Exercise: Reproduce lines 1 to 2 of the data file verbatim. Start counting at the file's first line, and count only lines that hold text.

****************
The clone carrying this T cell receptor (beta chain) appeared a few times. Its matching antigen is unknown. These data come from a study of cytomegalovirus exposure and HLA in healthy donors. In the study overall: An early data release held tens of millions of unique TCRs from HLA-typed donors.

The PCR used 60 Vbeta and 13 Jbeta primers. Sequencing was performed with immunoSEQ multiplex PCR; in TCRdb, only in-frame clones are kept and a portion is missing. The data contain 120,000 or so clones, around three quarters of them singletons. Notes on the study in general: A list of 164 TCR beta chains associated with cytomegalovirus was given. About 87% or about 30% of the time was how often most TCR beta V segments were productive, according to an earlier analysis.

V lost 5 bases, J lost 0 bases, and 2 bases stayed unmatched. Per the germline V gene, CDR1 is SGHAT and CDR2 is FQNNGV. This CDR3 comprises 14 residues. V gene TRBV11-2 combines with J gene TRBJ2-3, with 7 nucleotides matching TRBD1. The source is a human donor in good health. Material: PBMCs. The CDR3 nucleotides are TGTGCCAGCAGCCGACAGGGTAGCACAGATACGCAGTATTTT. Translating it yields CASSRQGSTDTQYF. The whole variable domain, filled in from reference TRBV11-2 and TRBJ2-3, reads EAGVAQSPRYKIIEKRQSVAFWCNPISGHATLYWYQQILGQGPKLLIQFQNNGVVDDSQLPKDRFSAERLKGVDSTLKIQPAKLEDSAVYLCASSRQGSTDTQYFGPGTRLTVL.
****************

The clone carrying this T cell receptor (beta chain) appeared a few times. Its matching antigen is unknown. These data come from a study of cytomegalovirus exposure and HLA in healthy donors. In the study overall: An early data release held tens of millions of unique TCRs from HLA-typed donors.

The PCR used 60 Vbeta and 13 Jbeta primers. Sequencing was performed with immunoSEQ multiplex PCR; in TCRdb, only in-frame clones are kept and a portion is missing. The data contain 120,000 or so clones, around three quarters of them singletons. Notes on the study in general: A list of 164 TCR beta chains associated with cytomegalovirus was given. About 87% or about 30% of the time was how often most TCR beta V segments were productive, according to an earlier analysis.